Defensively, he’s been somewhat limited innings-wise over his career, splitting time at second, third and shortstop, but in each case, his UZR/150 has been above average, in some cases, well above, though obvious sample size concerns come into play as well. But, over the past two years, he’s clearly been above average by the numbers at both second base and shortstop (UZR/150’s of 28.3 and 3.8 at second base in 2010 and 2011 respectively, 16.1 and 10.4 at shortstop), and being three years younger than Inge, is only starting to approach a likely decline in skills and ability in the field. He’s also spent plenty of time playing there, giving him additional comfort and no learning curve.
Oh, and Ramon is a switch hitter, adding left-handed / right-handed flexibility to the lineup. It is worth noting that Santiago has seen most of his plate appearances come against right-handed pitching, while Inge has excelled against left-handers (career .800 OPS).
So, a head-to-head comparison has Ramon likely out in front on both offense and defense overall, and at best for Inge, he’d be a reasonable option for a platoon, getting playing time and at-bats against left-handed starting pitchers (or somewhere around 20% - 25% of the appearances).
But it’s not just a two-man race. Ryan Raburn is in the mix as well, in the second year of a two-year deal, and received a good chunk of playing time at second base last year.
To start off on defense . . . one thing is clear. Raburn is bad defensively. His UZR/150 numbers across the infield are pretty much all negative, and even with sample size limitations, the numbers are clear, Raburn’s not going to be making many plays, and would likely make a poor infield defense even worse.
But what about his offense? The tale of two halves story has already been explored in-depth here and elsewhere, so we won’t examine that too closely. We know he’s stronger in the second half than the first half, but how much stronger has varied, and his playing time has varied with it.
But overall, Raburn has been somewhere between solid and very, very good over the past few years. His OPS+ for his career is at 106 based on a career .779 OPS. His ISO has consistently been in the .18-.20 range over the past few years. His ZiPS forecast puts him at just under a .740 OPS, while the overall average would give him a .259/.315/.438 slash line. That’s approaching average production overall, and would rank him among the top 5-6 offensive players at second.
Is a good offensive player that’s bad defensively worth more than a bad offensive player that’s good offensively? In my book, that’s a resounding yes. I understand some fans concern about the infield defense, especially with the recent move of Miguel Cabrera to third and the obvious impact that will have at the hot corner. But it’s important to look at things in totality, not just as if offense and defense were both equally valuable, when we know that’s not the case. Yes, the Tigers defense would get worse. But does the offense more than make up for it in comparison? I’d say so.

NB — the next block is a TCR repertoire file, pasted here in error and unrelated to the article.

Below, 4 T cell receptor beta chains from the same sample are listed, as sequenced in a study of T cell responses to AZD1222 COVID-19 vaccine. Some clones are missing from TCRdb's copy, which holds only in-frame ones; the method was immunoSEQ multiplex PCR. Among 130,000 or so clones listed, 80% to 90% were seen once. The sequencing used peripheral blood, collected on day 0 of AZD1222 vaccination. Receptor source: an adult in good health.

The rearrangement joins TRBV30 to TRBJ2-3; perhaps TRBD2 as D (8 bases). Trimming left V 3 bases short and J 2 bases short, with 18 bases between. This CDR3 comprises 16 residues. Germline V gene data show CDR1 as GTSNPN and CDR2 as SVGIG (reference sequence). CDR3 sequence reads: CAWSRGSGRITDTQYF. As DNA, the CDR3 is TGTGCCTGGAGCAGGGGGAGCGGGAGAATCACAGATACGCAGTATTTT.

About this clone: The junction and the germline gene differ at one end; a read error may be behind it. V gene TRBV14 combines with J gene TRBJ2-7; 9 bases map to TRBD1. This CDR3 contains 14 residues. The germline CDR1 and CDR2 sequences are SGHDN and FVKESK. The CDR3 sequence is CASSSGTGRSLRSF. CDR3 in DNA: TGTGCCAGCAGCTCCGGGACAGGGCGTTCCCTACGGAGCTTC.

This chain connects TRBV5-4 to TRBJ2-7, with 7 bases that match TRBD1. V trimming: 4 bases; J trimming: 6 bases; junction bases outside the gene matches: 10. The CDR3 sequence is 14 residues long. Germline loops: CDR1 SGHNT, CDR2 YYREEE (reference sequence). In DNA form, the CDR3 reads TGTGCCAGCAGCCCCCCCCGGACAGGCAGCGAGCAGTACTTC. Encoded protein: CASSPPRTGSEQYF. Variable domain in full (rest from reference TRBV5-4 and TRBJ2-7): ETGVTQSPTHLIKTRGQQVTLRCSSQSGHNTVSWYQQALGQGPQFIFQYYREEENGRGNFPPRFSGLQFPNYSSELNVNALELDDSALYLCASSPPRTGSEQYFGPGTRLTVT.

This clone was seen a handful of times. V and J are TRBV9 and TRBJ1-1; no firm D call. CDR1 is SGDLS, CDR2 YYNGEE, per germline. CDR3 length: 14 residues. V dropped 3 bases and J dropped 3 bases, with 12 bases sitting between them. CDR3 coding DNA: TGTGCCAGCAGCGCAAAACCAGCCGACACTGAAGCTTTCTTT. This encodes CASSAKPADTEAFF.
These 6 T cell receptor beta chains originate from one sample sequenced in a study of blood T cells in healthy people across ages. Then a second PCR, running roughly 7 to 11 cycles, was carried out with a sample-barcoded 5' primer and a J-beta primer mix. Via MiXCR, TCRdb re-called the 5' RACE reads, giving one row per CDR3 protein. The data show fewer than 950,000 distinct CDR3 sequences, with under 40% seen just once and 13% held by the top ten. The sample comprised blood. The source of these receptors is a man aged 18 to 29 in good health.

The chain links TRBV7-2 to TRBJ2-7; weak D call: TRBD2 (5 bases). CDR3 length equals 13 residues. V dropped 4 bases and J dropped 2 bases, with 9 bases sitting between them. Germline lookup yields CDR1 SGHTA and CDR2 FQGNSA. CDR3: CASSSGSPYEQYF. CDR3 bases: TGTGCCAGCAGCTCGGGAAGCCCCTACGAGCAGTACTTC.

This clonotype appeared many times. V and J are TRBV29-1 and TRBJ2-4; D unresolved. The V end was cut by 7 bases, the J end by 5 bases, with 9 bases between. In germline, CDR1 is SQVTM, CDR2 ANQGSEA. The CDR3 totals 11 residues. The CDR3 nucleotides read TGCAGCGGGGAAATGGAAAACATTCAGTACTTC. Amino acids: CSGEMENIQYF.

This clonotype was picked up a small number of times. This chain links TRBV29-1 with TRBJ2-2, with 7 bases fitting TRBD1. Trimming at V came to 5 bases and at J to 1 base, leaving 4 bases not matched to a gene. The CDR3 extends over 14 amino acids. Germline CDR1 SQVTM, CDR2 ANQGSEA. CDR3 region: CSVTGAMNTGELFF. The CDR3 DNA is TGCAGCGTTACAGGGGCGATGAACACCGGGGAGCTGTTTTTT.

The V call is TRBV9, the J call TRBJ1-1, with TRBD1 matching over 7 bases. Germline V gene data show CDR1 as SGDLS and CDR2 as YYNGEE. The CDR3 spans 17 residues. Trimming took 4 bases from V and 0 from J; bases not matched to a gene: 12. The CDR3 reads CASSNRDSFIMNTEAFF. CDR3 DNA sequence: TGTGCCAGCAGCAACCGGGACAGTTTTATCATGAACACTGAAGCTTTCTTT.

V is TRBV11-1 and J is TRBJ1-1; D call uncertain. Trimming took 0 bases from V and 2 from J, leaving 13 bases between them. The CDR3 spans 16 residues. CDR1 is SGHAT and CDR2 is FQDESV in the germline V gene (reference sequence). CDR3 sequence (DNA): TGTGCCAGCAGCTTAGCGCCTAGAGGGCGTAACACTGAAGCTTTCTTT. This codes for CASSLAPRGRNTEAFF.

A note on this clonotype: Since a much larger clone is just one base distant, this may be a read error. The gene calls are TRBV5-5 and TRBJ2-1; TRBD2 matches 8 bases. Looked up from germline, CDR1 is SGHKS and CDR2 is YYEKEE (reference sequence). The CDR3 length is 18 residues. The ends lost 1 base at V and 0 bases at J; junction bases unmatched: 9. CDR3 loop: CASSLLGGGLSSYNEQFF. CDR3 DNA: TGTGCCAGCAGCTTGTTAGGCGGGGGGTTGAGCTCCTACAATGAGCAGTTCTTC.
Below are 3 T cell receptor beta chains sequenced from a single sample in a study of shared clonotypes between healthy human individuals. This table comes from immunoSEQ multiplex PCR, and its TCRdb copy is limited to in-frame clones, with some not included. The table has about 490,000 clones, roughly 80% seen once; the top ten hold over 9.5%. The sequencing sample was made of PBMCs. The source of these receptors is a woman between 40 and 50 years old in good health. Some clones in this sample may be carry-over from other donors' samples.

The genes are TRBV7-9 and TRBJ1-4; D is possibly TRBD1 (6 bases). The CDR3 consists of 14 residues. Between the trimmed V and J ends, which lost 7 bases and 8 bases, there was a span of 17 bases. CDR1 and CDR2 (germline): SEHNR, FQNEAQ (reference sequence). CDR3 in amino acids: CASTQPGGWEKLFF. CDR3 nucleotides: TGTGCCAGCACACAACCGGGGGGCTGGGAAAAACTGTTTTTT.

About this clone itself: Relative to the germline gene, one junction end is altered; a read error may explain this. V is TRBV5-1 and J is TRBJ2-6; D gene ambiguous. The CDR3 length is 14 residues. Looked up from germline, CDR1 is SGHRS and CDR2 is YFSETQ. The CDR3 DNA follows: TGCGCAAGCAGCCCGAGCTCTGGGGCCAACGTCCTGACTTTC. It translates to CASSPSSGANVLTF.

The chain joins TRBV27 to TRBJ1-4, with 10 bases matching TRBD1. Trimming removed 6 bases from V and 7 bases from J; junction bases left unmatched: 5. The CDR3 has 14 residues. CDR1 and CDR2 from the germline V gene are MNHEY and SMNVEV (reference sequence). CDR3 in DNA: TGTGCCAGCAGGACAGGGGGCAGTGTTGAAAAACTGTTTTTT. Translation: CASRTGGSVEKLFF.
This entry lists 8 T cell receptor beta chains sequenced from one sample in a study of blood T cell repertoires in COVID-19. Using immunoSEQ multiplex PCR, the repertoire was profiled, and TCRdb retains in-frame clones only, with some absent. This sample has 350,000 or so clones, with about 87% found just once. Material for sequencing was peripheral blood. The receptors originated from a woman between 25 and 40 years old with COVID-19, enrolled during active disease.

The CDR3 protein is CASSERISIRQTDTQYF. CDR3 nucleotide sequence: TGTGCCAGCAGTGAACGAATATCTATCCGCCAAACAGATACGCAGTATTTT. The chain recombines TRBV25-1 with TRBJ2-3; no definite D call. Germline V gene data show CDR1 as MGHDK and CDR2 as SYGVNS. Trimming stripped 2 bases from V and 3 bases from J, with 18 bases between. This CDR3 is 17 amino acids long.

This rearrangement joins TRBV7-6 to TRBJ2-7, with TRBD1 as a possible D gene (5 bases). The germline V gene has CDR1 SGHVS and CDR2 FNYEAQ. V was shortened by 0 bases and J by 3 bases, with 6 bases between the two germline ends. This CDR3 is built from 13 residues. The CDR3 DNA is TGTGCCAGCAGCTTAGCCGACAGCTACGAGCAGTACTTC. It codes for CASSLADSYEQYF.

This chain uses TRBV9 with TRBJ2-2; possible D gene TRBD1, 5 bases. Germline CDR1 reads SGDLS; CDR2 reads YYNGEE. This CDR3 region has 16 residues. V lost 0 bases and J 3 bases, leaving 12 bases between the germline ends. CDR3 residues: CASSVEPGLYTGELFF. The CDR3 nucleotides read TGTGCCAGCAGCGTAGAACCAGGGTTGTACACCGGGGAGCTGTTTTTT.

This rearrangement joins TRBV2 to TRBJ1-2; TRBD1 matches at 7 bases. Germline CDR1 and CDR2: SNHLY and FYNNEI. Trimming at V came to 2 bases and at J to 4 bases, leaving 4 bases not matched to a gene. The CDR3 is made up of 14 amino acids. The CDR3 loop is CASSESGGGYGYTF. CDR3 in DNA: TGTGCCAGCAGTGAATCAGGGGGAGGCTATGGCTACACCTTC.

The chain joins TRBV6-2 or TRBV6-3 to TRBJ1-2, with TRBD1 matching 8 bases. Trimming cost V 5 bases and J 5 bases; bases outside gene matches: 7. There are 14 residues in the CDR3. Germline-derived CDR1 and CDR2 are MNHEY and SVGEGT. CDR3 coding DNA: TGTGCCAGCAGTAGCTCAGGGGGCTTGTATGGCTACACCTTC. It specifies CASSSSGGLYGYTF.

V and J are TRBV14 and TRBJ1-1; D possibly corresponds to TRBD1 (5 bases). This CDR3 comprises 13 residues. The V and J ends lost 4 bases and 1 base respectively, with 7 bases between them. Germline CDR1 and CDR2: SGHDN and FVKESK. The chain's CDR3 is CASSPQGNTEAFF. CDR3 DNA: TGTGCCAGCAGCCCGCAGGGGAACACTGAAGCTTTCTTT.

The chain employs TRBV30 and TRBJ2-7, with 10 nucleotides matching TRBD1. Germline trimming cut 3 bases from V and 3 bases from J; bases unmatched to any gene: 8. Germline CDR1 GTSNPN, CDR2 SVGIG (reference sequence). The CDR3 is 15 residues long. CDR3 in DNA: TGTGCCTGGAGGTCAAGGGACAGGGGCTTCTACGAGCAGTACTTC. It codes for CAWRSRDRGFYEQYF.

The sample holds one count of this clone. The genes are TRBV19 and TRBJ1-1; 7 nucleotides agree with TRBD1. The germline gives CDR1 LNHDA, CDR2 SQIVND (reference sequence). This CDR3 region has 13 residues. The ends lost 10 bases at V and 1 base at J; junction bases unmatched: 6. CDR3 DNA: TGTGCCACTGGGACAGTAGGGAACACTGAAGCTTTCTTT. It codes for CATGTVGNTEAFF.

So, if you’d like to have a platoon setup, the Tigers are better off using Raburn in those 40 games than Inge, while leaving the rest up to Santiago.
Not happy with the concept of average defense with average offense, or bad defense and good offense? Well if it’s great defense you’re looking for, then the discussion should be centered on Danny Worth, who while limited offensively, is the best defensive option of the bunch. He only has 130 big league innings at second base, so it’s a very small sample size, but in that time his UZR/150 is 40.9. Which backs up the scouting reports that grade Worth out as a premium defender with sure hands and great range. How much he’ll hit, it’s tough to say, but it’s perfectly reasonable to make the case that he can be close to Inge’s offensive production, and the FanGraphs aggregate projection shows a .248/.300/.351 slash line, right in line with where Inge projects as well.
This analysis is obviously solely focused on second base, so it overlooks certain advantages that other players might have (like Raburn’s ability to be used as a backup outfielder or Santiago or Worth to play shortstop). But even ignoring a player’s value elsewhere on the diamond, no matter how one peels this onion and what someone’s opinion of what the Tigers need is at second base, the implication is pretty clear.
The Tigers are better off without Inge at second base in 2012.